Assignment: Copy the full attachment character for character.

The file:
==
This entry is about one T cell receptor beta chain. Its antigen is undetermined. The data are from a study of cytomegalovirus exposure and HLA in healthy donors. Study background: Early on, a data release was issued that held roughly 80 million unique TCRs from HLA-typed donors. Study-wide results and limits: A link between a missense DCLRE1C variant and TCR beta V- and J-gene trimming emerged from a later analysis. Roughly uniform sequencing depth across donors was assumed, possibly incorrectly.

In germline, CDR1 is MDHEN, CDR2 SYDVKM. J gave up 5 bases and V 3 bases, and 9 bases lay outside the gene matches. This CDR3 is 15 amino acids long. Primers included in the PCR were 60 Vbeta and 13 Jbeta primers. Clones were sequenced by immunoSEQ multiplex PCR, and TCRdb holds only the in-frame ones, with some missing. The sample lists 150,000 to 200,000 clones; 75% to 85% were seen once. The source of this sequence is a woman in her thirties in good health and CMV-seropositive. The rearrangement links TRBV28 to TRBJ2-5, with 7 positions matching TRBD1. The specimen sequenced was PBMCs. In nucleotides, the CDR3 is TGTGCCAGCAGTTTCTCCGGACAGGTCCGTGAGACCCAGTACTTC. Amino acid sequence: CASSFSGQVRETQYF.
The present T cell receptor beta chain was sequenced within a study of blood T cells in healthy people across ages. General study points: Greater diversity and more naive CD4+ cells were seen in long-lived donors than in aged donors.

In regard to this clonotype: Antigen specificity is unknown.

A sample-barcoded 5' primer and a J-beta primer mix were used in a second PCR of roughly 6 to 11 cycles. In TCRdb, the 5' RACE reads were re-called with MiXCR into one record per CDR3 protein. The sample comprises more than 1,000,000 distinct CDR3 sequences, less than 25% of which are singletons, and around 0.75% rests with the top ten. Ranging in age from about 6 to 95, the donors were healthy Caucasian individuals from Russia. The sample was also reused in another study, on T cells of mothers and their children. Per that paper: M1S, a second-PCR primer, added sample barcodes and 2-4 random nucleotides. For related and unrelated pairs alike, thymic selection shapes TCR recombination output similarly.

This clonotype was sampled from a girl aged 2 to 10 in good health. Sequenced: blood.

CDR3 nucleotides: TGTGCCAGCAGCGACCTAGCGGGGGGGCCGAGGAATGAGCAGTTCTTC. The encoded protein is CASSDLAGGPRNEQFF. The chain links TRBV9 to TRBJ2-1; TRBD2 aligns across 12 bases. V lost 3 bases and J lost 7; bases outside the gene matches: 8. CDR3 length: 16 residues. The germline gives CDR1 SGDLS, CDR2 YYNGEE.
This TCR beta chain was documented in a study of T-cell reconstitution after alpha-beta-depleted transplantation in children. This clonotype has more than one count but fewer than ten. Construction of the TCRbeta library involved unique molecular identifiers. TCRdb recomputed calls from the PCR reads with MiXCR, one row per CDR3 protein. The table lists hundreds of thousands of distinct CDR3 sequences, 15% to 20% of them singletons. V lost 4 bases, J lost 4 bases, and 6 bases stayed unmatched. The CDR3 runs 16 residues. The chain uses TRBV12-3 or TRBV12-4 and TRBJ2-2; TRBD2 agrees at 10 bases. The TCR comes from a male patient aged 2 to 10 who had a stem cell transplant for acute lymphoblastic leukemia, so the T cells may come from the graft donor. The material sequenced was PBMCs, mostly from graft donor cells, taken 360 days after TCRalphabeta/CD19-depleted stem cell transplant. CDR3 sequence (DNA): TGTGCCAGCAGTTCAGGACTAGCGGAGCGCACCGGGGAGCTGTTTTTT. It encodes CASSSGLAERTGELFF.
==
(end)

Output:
This entry is about one T cell receptor beta chain. Its antigen is undetermined. The data are from a study of cytomegalovirus exposure and HLA in healthy donors. Study background: Early on, a data release was issued that held roughly 80 million unique TCRs from HLA-typed donors. Study-wide results and limits: A link between a missense DCLRE1C variant and TCR beta V- and J-gene trimming emerged from a later analysis. Roughly uniform sequencing depth across donors was assumed, possibly incorrectly.

In germline, CDR1 is MDHEN, CDR2 SYDVKM. J gave up 5 bases and V 3 bases, and 9 bases lay outside the gene matches. This CDR3 is 15 amino acids long. Primers included in the PCR were 60 Vbeta and 13 Jbeta primers. Clones were sequenced by immunoSEQ multiplex PCR, and TCRdb holds only the in-frame ones, with some missing. The sample lists 150,000 to 200,000 clones; 75% to 85% were seen once. The source of this sequence is a woman in her thirties in good health and CMV-seropositive. The rearrangement links TRBV28 to TRBJ2-5, with 7 positions matching TRBD1. The specimen sequenced was PBMCs. In nucleotides, the CDR3 is TGTGCCAGCAGTTTCTCCGGACAGGTCCGTGAGACCCAGTACTTC. Amino acid sequence: CASSFSGQVRETQYF.
The present T cell receptor beta chain was sequenced within a study of blood T cells in healthy people across ages. General study points: Greater diversity and more naive CD4+ cells were seen in long-lived donors than in aged donors.

In regard to this clonotype: Antigen specificity is unknown.

A sample-barcoded 5' primer and a J-beta primer mix were used in a second PCR of roughly 6 to 11 cycles. In TCRdb, the 5' RACE reads were re-called with MiXCR into one record per CDR3 protein. The sample comprises more than 1,000,000 distinct CDR3 sequences, less than 25% of which are singletons, and around 0.75% rests with the top ten. Ranging in age from about 6 to 95, the donors were healthy Caucasian individuals from Russia. The sample was also reused in another study, on T cells of mothers and their children. Per that paper: M1S, a second-PCR primer, added sample barcodes and 2-4 random nucleotides. For related and unrelated pairs alike, thymic selection shapes TCR recombination output similarly.

This clonotype was sampled from a girl aged 2 to 10 in good health. Sequenced: blood.

CDR3 nucleotides: TGTGCCAGCAGCGACCTAGCGGGGGGGCCGAGGAATGAGCAGTTCTTC. The encoded protein is CASSDLAGGPRNEQFF. The chain links TRBV9 to TRBJ2-1; TRBD2 aligns across 12 bases. V lost 3 bases and J lost 7; bases outside the gene matches: 8. CDR3 length: 16 residues. The germline gives CDR1 SGDLS, CDR2 YYNGEE.
This TCR beta chain was documented in a study of T-cell reconstitution after alpha-beta-depleted transplantation in children. This clonotype has more than one count but fewer than ten. Construction of the TCRbeta library involved unique molecular identifiers. TCRdb recomputed calls from the PCR reads with MiXCR, one row per CDR3 protein. The table lists hundreds of thousands of distinct CDR3 sequences, 15% to 20% of them singletons. V lost 4 bases, J lost 4 bases, and 6 bases stayed unmatched. The CDR3 runs 16 residues. The chain uses TRBV12-3 or TRBV12-4 and TRBJ2-2; TRBD2 agrees at 10 bases. The TCR comes from a male patient aged 2 to 10 who had a stem cell transplant for acute lymphoblastic leukemia, so the T cells may come from the graft donor. The material sequenced was PBMCs, mostly from graft donor cells, taken 360 days after TCRalphabeta/CD19-depleted stem cell transplant. CDR3 sequence (DNA): TGTGCCAGCAGTTCAGGACTAGCGGAGCGCACCGGGGAGCTGTTTTTT. It encodes CASSSGLAERTGELFF.